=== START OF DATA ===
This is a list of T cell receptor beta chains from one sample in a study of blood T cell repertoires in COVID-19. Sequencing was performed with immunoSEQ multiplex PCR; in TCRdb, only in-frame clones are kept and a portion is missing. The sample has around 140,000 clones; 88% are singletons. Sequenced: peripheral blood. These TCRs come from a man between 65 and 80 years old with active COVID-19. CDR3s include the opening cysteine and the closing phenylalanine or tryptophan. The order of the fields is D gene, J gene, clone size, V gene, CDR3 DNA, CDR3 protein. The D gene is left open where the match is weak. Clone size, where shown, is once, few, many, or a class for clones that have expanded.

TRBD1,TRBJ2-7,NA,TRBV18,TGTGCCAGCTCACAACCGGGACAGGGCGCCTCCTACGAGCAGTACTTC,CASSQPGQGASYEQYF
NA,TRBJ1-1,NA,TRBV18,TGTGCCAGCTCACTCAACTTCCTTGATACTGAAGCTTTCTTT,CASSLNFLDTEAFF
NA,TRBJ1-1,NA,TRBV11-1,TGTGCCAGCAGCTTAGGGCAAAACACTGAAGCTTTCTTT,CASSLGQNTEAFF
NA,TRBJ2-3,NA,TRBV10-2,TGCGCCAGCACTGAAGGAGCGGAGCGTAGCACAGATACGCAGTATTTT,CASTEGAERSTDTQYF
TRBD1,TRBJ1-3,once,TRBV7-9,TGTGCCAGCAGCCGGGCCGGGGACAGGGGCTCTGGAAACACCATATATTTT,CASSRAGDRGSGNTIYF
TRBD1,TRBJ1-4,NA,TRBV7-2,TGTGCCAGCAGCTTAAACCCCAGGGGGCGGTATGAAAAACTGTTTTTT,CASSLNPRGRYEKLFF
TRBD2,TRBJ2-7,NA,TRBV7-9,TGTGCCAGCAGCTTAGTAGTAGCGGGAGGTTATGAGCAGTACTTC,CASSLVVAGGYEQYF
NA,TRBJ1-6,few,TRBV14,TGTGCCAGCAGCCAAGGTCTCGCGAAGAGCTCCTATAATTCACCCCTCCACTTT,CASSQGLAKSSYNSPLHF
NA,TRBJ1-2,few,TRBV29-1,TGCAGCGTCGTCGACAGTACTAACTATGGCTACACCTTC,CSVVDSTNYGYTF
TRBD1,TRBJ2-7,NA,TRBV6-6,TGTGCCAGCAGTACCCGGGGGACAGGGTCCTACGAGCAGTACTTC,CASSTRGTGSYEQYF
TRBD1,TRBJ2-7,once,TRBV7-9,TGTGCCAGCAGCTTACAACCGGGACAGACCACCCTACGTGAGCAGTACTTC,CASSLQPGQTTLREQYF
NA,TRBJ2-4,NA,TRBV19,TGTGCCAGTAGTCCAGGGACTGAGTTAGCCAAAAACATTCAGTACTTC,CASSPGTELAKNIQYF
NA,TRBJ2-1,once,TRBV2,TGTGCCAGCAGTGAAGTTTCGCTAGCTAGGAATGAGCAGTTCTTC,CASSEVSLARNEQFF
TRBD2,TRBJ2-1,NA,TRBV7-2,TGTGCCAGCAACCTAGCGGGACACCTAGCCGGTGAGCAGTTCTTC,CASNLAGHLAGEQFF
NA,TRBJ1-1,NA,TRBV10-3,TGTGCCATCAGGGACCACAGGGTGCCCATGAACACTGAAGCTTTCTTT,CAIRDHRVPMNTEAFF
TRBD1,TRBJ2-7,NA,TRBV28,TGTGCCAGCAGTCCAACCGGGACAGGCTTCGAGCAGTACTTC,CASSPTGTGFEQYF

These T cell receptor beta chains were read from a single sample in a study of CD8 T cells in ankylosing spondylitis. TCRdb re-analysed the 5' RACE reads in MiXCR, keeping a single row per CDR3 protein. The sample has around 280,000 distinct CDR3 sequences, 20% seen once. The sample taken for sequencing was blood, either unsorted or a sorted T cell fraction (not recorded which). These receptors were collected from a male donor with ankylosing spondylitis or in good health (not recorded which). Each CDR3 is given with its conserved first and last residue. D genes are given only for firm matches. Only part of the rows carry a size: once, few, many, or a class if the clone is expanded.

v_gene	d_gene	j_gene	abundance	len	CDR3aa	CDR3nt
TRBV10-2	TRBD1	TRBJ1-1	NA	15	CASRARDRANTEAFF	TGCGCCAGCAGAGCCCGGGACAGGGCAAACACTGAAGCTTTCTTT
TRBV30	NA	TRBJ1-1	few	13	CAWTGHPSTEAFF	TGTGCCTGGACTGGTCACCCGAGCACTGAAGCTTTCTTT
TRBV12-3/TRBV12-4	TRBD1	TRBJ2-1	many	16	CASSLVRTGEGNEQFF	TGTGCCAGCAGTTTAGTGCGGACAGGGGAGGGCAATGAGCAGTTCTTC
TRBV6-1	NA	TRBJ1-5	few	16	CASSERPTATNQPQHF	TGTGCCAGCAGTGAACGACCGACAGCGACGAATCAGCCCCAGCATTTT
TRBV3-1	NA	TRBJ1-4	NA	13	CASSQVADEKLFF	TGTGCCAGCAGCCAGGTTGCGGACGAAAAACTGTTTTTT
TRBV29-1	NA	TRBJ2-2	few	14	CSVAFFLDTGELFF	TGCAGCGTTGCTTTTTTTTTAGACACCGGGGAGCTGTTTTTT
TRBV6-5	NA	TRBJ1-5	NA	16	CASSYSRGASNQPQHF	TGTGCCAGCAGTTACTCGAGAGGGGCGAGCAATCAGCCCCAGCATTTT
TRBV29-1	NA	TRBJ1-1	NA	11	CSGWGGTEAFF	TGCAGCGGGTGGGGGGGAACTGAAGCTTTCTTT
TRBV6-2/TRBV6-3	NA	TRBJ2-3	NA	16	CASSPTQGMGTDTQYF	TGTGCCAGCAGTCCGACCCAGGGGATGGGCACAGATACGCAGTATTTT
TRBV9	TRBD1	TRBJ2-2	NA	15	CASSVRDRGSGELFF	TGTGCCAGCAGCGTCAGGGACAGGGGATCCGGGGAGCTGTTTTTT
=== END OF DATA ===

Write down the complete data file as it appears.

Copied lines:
This is a list of T cell receptor beta chains from one sample in a study of blood T cell repertoires in COVID-19. Sequencing was performed with immunoSEQ multiplex PCR; in TCRdb, only in-frame clones are kept and a portion is missing. The sample has around 140,000 clones; 88% are singletons. Sequenced: peripheral blood. These TCRs come from a man between 65 and 80 years old with active COVID-19. CDR3s include the opening cysteine and the closing phenylalanine or tryptophan. The order of the fields is D gene, J gene, clone size, V gene, CDR3 DNA, CDR3 protein. The D gene is left open where the match is weak. Clone size, where shown, is once, few, many, or a class for clones that have expanded.

TRBD1,TRBJ2-7,NA,TRBV18,TGTGCCAGCTCACAACCGGGACAGGGCGCCTCCTACGAGCAGTACTTC,CASSQPGQGASYEQYF
NA,TRBJ1-1,NA,TRBV18,TGTGCCAGCTCACTCAACTTCCTTGATACTGAAGCTTTCTTT,CASSLNFLDTEAFF
NA,TRBJ1-1,NA,TRBV11-1,TGTGCCAGCAGCTTAGGGCAAAACACTGAAGCTTTCTTT,CASSLGQNTEAFF
NA,TRBJ2-3,NA,TRBV10-2,TGCGCCAGCACTGAAGGAGCGGAGCGTAGCACAGATACGCAGTATTTT,CASTEGAERSTDTQYF
TRBD1,TRBJ1-3,once,TRBV7-9,TGTGCCAGCAGCCGGGCCGGGGACAGGGGCTCTGGAAACACCATATATTTT,CASSRAGDRGSGNTIYF
TRBD1,TRBJ1-4,NA,TRBV7-2,TGTGCCAGCAGCTTAAACCCCAGGGGGCGGTATGAAAAACTGTTTTTT,CASSLNPRGRYEKLFF
TRBD2,TRBJ2-7,NA,TRBV7-9,TGTGCCAGCAGCTTAGTAGTAGCGGGAGGTTATGAGCAGTACTTC,CASSLVVAGGYEQYF
NA,TRBJ1-6,few,TRBV14,TGTGCCAGCAGCCAAGGTCTCGCGAAGAGCTCCTATAATTCACCCCTCCACTTT,CASSQGLAKSSYNSPLHF
NA,TRBJ1-2,few,TRBV29-1,TGCAGCGTCGTCGACAGTACTAACTATGGCTACACCTTC,CSVVDSTNYGYTF
TRBD1,TRBJ2-7,NA,TRBV6-6,TGTGCCAGCAGTACCCGGGGGACAGGGTCCTACGAGCAGTACTTC,CASSTRGTGSYEQYF
TRBD1,TRBJ2-7,once,TRBV7-9,TGTGCCAGCAGCTTACAACCGGGACAGACCACCCTACGTGAGCAGTACTTC,CASSLQPGQTTLREQYF
NA,TRBJ2-4,NA,TRBV19,TGTGCCAGTAGTCCAGGGACTGAGTTAGCCAAAAACATTCAGTACTTC,CASSPGTELAKNIQYF
NA,TRBJ2-1,once,TRBV2,TGTGCCAGCAGTGAAGTTTCGCTAGCTAGGAATGAGCAGTTCTTC,CASSEVSLARNEQFF
TRBD2,TRBJ2-1,NA,TRBV7-2,TGTGCCAGCAACCTAGCGGGACACCTAGCCGGTGAGCAGTTCTTC,CASNLAGHLAGEQFF
NA,TRBJ1-1,NA,TRBV10-3,TGTGCCATCAGGGACCACAGGGTGCCCATGAACACTGAAGCTTTCTTT,CAIRDHRVPMNTEAFF
TRBD1,TRBJ2-7,NA,TRBV28,TGTGCCAGCAGTCCAACCGGGACAGGCTTCGAGCAGTACTTC,CASSPTGTGFEQYF

These T cell receptor beta chains were read from a single sample in a study of CD8 T cells in ankylosing spondylitis. TCRdb re-analysed the 5' RACE reads in MiXCR, keeping a single row per CDR3 protein. The sample has around 280,000 distinct CDR3 sequences, 20% seen once. The sample taken for sequencing was blood, either unsorted or a sorted T cell fraction (not recorded which). These receptors were collected from a male donor with ankylosing spondylitis or in good health (not recorded which). Each CDR3 is given with its conserved first and last residue. D genes are given only for firm matches. Only part of the rows carry a size: once, few, many, or a class if the clone is expanded.

v_gene	d_gene	j_gene	abundance	len	CDR3aa	CDR3nt
TRBV10-2	TRBD1	TRBJ1-1	NA	15	CASRARDRANTEAFF	TGCGCCAGCAGAGCCCGGGACAGGGCAAACACTGAAGCTTTCTTT
TRBV30	NA	TRBJ1-1	few	13	CAWTGHPSTEAFF	TGTGCCTGGACTGGTCACCCGAGCACTGAAGCTTTCTTT
TRBV12-3/TRBV12-4	TRBD1	TRBJ2-1	many	16	CASSLVRTGEGNEQFF	TGTGCCAGCAGTTTAGTGCGGACAGGGGAGGGCAATGAGCAGTTCTTC
TRBV6-1	NA	TRBJ1-5	few	16	CASSERPTATNQPQHF	TGTGCCAGCAGTGAACGACCGACAGCGACGAATCAGCCCCAGCATTTT
TRBV3-1	NA	TRBJ1-4	NA	13	CASSQVADEKLFF	TGTGCCAGCAGCCAGGTTGCGGACGAAAAACTGTTTTTT
TRBV29-1	NA	TRBJ2-2	few	14	CSVAFFLDTGELFF	TGCAGCGTTGCTTTTTTTTTAGACACCGGGGAGCTGTTTTTT
TRBV6-5	NA	TRBJ1-5	NA	16	CASSYSRGASNQPQHF	TGTGCCAGCAGTTACTCGAGAGGGGCGAGCAATCAGCCCCAGCATTTT
TRBV29-1	NA	TRBJ1-1	NA	11	CSGWGGTEAFF	TGCAGCGGGTGGGGGGGAACTGAAGCTTTCTTT
TRBV6-2/TRBV6-3	NA	TRBJ2-3	NA	16	CASSPTQGMGTDTQYF	TGTGCCAGCAGTCCGACCCAGGGGATGGGCACAGATACGCAGTATTTT
TRBV9	TRBD1	TRBJ2-2	NA	15	CASSVRDRGSGELFF	TGTGCCAGCAGCGTCAGGGACAGGGGATCCGGGGAGCTGTTTTTT